After spending the night with the awesome Occupy Monsanto organizers, we got ready for our day of action. I have to say that the couple we stayed with blew away any expectations that I have about the demographics of folks who plan direct action. Based on their cool names, the fact that they live in a community type house where the host conferences and meetings and plan direct actions, I was planning on a young, funky anarchist couple. Boy was I surprised when we drove up to their beautiful old house and and 60 something couple came out with the plans for 5 grocery store actions in one day. Blew my mind! That will show me to assume that young funky people are the only organizers getting anything done! Ha!
Anyway, they are awesome, active community organizers. We were lucky to have them for 2 days and St. Louis is lucky to have them all the time.
We started the day with a trip over to Monsanto World Headquarters. The occupy monsanto organizers had told us that we might be met at the gate by an officer taking our picture, so we decided to prepare! We found some good ol’ mustache/glasses/eyebrows disguises and proceeded on in “incognito”. The Headquarters basically looks like a college campus/ hospital. We pulled in with no trouble, but within 5 min, we had 5 security guards hanging out with us, 3 behind, 2 passing us in the opposite direction every now and then. We video taped the whole thing, and honestly by the time they stopped us and asked up to leave, we were pretty ready, It was intense.
Afterward we wanted to do some sight-seeing so we took fishy car to the St. Louis Arch! Ot was grand fun and we rolled around in the grass before heading back to prep for the actions.
The basic plan for our actions was this: Of our 6 person crew, 2 people would be in hazmat suits, goggles and masks to “inspect” food, I would be the “record keeper” / lesion dressed nicely, Ben would drive and guard fishy corn from towing and the rest would distribute info to customers outside and around the store.
At Schnucks, they were waiting for us at the door, we didn’t have time to park or walk in before the manager and landlord asked us to leave the property. We were nice, they were nice, so we carried on.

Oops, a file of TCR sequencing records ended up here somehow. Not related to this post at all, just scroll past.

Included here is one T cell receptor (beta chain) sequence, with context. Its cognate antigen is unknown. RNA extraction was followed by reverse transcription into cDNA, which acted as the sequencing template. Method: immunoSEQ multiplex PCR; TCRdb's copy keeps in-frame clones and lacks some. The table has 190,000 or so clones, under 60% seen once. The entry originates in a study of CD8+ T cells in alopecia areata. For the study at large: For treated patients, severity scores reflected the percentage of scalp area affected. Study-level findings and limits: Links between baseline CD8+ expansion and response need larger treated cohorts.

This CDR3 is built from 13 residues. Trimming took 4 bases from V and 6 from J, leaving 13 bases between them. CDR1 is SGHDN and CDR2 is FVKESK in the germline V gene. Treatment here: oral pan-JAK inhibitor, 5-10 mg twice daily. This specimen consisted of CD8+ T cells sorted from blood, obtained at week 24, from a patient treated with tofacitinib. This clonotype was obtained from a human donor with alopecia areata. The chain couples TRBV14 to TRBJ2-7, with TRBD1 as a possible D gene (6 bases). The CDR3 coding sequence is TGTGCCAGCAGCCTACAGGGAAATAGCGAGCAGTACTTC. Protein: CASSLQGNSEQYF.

At Whole Foods, we were quickly asked not to film or solicit customers. We could answer questions and give flyers if people asked us though, and people did! We were allowed to stay there and hunt for GMOs for quite awhile, and although we did find some (especially from the invisible ingredient list), we were surprised by the amount of non-GMO food they do carry. One of our Hazmat guys made a great scene, saying “Oh, now everyone stand back! This looks suspicious!” And then sneaking up to the potential GMO product with gloves and a mask on to examine its ingredients. It was too funny and people would gather to watch and ask questions. Outside a ferocious looking cop circled fishy corn in the parking lot. We grew tired and moved on.
At Trader Joes, we were also stopped at the door and informed that NONE of their products contained GMOs and were asked to leave. When the manager was pressed about the presence of GMOs in his store he got angry and refused to continue talking. Upon further conversation with another manager we found out that Trader Joes Brand products are not 100% organic, but supposedly are 100% non-GMO. The other brands in the store could contain GMOs if they aren’t organic. There’s really no way to know without labeling. We were still asked to leave.
At Dierbergs we were fussed at by a confused employee who we said that we couldn’t possibly be shopping in Hazmat suits. We told him that we were shopping around, but hadn’t found anything we were willing to buy. That shut him up. Unfortunately, he was followed by a manager who told us that we couldn’t film or solicit, but we could shop. But after a heated conversation with a Monsanto employee in the parking lot, the fishy corn got kicked out and the rest of us followed.
Our last stop was Walmart. The produce manager asked me what a GMO was. Oh no, bad sign. He then led me to the new variety of packaged sweet corn (the new BT variety? we wonder). We were asked to leave shortly thereafter, by two managers who were “too busy helping customers” to look up Walmart’s store policy on GMOs.
It was fun! We talked to a good number of people and certainly turned some heads. After it was all over we said our goodbyes. We even met an organizer of a local farmers market who would like the next GMO Freak on his car (a tomato fish?). We spent another little while at the City Museum, said bye-bye to St. Louie and headed on to Kentucky. Tomorrow, we take a day off with Ben’s family before visiting Evansville and Louisville on Sunday.